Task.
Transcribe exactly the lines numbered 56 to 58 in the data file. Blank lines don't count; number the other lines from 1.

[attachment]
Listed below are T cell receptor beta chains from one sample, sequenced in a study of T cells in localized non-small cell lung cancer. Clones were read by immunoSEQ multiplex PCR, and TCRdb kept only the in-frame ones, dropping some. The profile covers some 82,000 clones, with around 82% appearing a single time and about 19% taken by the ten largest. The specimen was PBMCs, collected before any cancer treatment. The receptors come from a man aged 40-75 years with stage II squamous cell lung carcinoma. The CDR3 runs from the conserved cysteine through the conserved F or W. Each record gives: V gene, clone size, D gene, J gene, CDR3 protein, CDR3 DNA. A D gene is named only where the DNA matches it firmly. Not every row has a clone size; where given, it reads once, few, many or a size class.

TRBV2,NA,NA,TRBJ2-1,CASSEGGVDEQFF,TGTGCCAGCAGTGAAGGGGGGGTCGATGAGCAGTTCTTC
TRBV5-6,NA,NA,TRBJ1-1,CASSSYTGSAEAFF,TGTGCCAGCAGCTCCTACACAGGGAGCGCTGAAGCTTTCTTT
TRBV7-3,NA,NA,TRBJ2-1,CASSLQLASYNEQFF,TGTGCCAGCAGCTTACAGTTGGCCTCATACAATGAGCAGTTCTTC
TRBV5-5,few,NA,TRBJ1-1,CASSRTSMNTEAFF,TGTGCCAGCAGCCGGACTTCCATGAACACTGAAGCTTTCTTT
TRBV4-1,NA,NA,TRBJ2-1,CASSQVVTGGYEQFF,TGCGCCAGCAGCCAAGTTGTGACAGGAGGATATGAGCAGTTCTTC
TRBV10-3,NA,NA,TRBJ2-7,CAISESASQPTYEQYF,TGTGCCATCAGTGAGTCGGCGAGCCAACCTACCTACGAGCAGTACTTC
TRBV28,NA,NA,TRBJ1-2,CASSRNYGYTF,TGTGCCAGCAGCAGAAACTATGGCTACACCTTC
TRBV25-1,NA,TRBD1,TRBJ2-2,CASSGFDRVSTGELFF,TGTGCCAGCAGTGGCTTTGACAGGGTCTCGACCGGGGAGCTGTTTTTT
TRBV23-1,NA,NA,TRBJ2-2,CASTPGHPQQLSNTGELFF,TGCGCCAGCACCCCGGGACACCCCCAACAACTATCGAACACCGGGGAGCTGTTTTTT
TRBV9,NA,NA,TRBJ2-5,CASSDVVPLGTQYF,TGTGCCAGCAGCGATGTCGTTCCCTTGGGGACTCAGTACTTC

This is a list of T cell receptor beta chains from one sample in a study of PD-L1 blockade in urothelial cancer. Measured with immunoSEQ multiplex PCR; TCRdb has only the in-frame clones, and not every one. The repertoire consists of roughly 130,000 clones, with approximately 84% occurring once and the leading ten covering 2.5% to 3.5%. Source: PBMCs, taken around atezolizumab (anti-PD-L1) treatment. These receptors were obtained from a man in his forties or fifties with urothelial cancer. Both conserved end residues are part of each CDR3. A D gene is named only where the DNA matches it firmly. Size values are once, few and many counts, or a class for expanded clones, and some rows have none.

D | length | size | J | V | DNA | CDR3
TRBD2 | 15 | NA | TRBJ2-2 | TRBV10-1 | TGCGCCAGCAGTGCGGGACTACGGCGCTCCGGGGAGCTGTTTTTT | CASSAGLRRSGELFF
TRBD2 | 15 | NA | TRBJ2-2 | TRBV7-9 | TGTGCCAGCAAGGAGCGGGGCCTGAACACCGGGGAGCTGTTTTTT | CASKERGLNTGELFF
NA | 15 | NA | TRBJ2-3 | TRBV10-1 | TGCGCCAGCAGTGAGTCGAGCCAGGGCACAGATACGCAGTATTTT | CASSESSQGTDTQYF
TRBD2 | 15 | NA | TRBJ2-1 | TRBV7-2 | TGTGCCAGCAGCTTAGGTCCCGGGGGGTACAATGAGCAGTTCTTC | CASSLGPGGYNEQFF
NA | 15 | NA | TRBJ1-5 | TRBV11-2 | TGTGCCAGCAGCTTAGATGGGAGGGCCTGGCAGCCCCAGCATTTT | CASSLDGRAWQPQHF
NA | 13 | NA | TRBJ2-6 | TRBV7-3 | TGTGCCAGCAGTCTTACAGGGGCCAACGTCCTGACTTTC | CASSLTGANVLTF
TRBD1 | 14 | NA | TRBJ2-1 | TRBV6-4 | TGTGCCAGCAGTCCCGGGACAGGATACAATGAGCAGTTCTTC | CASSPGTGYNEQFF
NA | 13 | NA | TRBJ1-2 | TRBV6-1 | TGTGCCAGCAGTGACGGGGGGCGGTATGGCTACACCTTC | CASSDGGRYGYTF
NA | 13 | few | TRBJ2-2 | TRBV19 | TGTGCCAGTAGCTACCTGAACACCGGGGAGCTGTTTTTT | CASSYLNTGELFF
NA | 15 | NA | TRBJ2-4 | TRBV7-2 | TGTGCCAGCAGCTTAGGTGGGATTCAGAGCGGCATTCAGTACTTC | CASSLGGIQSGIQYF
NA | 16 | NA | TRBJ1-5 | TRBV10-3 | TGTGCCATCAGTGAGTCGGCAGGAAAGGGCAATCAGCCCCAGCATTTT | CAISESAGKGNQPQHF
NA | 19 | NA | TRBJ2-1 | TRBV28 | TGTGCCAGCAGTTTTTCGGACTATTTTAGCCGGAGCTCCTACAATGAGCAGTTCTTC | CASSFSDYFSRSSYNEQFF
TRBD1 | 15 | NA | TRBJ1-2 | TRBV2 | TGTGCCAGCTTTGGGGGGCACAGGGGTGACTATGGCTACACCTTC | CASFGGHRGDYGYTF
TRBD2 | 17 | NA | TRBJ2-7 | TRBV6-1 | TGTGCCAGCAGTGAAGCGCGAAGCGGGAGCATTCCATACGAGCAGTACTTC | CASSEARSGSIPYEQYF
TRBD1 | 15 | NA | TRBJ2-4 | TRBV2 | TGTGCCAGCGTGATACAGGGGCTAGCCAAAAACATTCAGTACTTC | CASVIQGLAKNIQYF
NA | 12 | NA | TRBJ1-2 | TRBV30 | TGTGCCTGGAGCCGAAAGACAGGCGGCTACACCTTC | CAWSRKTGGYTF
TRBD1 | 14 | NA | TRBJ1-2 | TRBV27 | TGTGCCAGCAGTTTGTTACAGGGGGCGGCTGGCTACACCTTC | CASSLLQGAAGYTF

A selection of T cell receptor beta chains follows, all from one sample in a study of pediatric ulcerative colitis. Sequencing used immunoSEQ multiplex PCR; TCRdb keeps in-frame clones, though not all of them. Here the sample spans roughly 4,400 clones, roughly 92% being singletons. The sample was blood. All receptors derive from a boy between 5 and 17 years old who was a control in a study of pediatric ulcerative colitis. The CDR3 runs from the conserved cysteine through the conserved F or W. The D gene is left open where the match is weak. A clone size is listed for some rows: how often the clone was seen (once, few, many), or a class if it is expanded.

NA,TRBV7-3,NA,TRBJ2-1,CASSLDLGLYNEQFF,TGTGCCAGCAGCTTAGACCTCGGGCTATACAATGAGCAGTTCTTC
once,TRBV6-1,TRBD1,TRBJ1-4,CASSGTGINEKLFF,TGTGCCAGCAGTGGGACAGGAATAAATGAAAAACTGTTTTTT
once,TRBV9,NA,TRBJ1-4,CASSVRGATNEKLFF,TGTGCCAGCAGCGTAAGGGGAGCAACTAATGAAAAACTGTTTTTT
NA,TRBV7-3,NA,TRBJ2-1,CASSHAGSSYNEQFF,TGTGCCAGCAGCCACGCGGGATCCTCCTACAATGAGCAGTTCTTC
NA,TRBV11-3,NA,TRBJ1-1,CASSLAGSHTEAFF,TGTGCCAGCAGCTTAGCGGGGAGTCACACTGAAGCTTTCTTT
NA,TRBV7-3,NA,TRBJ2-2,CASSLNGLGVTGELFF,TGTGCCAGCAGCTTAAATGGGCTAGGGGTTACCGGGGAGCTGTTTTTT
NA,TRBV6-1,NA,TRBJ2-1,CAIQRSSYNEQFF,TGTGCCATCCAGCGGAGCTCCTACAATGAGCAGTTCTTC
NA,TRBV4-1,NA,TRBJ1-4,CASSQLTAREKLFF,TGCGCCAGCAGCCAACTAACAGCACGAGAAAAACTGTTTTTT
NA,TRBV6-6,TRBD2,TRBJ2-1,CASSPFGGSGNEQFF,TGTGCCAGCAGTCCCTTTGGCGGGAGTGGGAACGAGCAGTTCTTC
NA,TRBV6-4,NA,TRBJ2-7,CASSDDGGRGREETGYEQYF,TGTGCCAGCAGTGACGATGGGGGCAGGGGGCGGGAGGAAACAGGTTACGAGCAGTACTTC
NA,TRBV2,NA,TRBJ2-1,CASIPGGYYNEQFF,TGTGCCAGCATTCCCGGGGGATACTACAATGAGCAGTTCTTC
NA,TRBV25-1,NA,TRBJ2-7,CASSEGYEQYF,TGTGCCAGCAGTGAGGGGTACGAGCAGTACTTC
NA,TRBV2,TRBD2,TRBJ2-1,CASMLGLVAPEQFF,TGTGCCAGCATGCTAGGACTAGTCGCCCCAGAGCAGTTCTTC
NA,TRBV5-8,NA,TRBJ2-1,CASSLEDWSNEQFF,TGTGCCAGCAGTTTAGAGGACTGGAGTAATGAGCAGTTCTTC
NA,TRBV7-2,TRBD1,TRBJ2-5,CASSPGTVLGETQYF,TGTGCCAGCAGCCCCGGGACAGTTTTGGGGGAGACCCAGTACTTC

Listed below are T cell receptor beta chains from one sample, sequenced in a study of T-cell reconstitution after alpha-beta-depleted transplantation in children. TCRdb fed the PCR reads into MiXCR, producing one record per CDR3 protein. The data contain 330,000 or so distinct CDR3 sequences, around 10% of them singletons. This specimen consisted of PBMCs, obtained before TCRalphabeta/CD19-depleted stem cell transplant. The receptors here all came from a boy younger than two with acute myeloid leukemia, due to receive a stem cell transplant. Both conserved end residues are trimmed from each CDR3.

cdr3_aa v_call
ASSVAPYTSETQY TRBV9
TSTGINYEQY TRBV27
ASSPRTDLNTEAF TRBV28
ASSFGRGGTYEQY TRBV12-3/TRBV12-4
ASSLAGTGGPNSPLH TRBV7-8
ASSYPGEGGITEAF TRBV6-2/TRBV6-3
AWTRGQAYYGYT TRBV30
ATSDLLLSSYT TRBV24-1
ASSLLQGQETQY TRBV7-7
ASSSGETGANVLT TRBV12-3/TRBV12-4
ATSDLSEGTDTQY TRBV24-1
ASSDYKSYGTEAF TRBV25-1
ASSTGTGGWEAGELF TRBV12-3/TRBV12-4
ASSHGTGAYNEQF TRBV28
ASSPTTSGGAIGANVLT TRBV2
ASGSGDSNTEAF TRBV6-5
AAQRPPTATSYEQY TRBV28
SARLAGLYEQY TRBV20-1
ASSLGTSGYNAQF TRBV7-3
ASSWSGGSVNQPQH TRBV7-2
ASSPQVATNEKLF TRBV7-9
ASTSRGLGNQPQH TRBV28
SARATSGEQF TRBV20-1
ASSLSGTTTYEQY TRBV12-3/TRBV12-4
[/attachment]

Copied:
ATSDLLLSSYT TRBV24-1
ASSLLQGQETQY TRBV7-7
ASSSGETGANVLT TRBV12-3/TRBV12-4